Clothes worn throughout the day will get dirty and attract harmful bacteria.

Each action we take and everywhere we go attracts germs and bacteria to our clothes. These unwelcome additions cling to our garments, hence why we do laundry.

If you sleep with your clothes on, they’re no longer restricted to your clothing. They’ll be transferred to bedsheets, where they’ll have a new lease of life. Of course, not everyone washes their bedsheets.

If you allow germs and bacteria to spread in your bed, they’ll reach the skin. According to the British Journal of Dermatology, this can result in unwashed dermatosis (acne).

Discomfort

If you assess each pair of pajamas, they’ll usually be loose around the waist and chest. They won’t be ill-fitting but have enough room to prevent discomfort.

Finding regular clothing as soft and accommodating as official nightwear is near-impossible.

Many women consider the moment they can take off their bra and climb into bed the highlight of the day. The feeling of liberation is immense. Now, imagine this sensation all over the body.

All clothing is constraining, from our shirts to our socks. By getting into bed wearing our street clothes, we condemn ourselves to an avoidable restless night.

Circulation

According to the Journal of Experimental Biology, the circulatory system increases blood flow while we sleep, which enables internal organs to recuperate and repair overnight, aiding muscle tissue.

Part of the reason nightclothes fit so loosely and comfortably is better circulation. Blood won’t move around the body as well if you wear jeans or a tight shirt to bed.

You’ll likely struggle to sleep well, and your health will suffer. Elevating your legs could alleviate this concern, but that alone will be insufficient.

is it bad to sleep with your clothes on?

Temperature Regulation

Wearing the right nightclothes plays a vital role in temperature regulation.

We must stay cool while we sleep, especially with sleep apnea. The journal Sleep discusses how an ambient temperature of 60 degrees Fahrenheit leads to a more restful night than 75 Fahrenheit.

It’s not easy to remain cool in street clothes under bedsheets. Unlike bedclothes, they’re not intended to regulate our temperature. You’ll likely grow hotter and more agitated as the night progresses.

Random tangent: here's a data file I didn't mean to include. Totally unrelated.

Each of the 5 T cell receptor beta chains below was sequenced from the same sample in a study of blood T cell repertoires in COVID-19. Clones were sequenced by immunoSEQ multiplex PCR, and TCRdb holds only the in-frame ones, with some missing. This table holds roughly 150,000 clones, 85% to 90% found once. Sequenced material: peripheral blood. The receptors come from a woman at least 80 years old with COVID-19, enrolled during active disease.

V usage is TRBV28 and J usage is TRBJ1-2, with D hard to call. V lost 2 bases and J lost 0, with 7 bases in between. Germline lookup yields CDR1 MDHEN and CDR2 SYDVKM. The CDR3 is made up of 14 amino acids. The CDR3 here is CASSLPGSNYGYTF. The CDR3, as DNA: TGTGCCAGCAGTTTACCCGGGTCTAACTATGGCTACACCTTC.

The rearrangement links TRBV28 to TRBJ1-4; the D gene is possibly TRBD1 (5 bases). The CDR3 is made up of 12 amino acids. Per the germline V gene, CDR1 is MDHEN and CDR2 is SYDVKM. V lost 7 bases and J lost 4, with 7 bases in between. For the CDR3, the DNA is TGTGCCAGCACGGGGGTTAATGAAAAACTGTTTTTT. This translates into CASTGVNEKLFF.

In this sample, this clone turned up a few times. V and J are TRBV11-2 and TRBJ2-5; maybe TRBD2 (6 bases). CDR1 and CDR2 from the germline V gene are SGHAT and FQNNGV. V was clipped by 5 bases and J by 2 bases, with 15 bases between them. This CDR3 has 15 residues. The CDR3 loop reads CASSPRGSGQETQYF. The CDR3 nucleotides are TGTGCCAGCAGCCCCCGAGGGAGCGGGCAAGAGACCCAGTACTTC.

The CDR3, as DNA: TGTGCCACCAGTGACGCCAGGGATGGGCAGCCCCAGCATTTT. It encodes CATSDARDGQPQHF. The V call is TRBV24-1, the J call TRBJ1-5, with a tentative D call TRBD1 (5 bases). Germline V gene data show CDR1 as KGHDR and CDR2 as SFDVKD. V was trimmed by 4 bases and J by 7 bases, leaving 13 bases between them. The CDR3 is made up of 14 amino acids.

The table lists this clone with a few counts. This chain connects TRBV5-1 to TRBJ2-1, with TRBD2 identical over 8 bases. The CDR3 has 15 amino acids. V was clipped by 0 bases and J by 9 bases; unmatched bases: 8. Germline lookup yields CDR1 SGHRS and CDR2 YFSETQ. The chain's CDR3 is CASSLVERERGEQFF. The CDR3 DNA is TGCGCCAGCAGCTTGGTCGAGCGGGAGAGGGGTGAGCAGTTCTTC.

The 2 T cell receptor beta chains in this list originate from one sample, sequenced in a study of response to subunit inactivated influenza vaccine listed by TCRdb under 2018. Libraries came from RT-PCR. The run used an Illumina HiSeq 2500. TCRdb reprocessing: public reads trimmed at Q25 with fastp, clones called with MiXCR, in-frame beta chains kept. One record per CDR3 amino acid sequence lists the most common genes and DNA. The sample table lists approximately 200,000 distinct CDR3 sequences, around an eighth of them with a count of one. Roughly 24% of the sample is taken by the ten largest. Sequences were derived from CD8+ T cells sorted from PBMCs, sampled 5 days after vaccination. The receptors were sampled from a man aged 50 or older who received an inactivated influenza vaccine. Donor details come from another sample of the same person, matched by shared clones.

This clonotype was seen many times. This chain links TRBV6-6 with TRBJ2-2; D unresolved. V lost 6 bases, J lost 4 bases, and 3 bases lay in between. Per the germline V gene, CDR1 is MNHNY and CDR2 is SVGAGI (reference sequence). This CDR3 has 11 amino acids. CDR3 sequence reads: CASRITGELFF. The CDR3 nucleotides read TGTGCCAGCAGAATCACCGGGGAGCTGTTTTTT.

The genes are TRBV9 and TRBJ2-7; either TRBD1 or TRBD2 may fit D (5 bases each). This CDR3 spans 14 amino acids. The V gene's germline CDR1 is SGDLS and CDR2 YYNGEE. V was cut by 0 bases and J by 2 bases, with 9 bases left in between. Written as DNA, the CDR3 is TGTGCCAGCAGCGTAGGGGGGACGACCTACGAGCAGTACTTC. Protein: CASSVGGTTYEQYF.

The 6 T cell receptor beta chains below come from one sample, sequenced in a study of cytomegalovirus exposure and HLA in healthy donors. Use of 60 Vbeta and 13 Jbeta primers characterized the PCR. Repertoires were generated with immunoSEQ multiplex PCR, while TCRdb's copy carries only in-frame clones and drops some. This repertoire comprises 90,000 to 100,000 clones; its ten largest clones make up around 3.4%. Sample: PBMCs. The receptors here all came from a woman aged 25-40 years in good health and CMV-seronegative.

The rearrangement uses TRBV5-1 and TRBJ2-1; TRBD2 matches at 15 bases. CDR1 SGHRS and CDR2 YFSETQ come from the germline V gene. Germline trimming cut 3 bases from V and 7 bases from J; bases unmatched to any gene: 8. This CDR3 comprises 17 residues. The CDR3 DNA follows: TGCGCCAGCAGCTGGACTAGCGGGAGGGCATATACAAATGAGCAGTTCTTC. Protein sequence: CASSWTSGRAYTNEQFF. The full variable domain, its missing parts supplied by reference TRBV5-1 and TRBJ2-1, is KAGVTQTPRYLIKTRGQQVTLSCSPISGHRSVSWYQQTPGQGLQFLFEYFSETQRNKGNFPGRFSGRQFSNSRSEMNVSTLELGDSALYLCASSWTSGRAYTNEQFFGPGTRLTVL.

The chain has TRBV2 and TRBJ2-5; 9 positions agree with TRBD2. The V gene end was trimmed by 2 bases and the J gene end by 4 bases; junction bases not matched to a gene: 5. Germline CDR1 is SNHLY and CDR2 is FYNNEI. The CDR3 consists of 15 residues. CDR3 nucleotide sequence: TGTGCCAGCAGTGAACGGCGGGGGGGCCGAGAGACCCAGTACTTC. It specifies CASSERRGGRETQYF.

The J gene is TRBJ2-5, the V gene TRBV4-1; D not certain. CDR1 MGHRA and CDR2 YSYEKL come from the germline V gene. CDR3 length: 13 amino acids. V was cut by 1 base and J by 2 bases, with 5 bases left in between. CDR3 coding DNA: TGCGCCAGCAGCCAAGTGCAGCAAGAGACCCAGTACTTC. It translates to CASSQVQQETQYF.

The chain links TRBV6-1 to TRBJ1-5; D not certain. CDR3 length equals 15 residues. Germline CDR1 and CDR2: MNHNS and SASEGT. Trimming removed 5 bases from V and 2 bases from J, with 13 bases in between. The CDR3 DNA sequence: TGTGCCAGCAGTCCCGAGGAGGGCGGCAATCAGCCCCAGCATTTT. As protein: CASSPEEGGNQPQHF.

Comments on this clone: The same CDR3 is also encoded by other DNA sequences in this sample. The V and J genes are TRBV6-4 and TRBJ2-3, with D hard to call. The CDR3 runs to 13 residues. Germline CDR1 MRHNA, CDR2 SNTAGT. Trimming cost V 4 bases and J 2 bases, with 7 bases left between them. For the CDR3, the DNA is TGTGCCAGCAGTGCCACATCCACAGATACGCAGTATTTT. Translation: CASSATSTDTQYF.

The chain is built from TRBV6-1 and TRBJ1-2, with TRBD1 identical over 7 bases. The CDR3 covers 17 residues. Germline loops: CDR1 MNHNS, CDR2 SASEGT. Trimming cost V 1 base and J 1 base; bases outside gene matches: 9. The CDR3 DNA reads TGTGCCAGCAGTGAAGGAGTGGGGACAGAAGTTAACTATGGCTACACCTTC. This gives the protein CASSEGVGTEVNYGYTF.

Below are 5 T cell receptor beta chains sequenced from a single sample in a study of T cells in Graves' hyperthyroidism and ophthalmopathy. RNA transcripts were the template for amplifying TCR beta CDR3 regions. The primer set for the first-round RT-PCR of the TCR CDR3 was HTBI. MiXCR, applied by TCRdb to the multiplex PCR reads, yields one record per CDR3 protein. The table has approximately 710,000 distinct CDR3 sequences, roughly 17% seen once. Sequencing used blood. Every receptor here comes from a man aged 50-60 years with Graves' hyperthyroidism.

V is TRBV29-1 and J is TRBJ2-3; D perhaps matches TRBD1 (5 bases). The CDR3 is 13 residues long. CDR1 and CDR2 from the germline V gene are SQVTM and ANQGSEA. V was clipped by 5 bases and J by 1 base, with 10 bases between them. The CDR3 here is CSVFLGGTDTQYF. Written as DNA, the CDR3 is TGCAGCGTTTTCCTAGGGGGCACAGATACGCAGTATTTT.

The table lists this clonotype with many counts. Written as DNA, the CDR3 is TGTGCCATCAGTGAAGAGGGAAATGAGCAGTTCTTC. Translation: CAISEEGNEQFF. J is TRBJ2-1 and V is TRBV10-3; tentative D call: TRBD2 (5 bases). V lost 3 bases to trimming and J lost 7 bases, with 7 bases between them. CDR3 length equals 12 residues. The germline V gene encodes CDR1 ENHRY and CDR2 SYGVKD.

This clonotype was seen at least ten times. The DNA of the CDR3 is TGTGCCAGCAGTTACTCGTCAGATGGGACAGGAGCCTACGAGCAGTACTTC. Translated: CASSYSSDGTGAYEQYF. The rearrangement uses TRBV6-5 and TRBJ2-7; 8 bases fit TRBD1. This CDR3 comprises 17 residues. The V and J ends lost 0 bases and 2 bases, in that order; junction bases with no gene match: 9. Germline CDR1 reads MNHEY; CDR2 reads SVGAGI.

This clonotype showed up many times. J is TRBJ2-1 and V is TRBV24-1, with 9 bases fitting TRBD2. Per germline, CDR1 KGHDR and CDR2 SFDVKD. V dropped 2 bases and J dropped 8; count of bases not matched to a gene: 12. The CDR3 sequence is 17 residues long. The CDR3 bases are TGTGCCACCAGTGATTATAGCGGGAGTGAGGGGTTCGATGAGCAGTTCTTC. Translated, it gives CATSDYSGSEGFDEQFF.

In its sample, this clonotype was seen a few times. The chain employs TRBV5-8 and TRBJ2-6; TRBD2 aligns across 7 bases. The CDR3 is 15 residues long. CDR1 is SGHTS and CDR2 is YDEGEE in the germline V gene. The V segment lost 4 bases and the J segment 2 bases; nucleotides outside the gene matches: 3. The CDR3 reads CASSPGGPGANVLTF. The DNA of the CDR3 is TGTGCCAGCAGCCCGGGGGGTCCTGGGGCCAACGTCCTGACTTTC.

At best, you’ll sweat profusely overnight. If you sleep in clothes hoping to save time getting ready in the morning, you’ll likely need to shower and change clothing anyway.

If you’re too hot, you’re more likely to struggle to sleep and wake up needing more sleep.

Excessive temperatures disrupt the natural rhythm of sleep, preventing us from enjoying the right light-REM-deep sleep cycle. This will have a knock-on effect in the morning.

Can I Nap in My Normal Clothes?

Some people like a brief nap during the day to compensate for lost sleep or to recharge their batteries before tackling another task. You may be disinclined to change your outfit before resting.

Enjoying a short catnap in street clothes is common and rarely problematic.

It could even work in your favor. Resting in day clothes, with the minor discomfort this entails, means you’re less likely to enter a deep sleep when intending to take a short nap.

The usual caveats apply if you get into bed, as bacteria and dirt will be transferred to the bedsheets.

Nap on the top of the covers while wearing your clothes. If necessary, have a spare blanket or comforter ready for warmth. Consider changing or removing clothes if you plan to get into bed.

Nightwear, or an absence thereof, comes down to personal preference.

Some of us can’t imagine sleeping in anything, while others need pajamas, a nightshirt, or a night dress to feel relaxed. These arrangements are okay if you remove your day clothes before bed.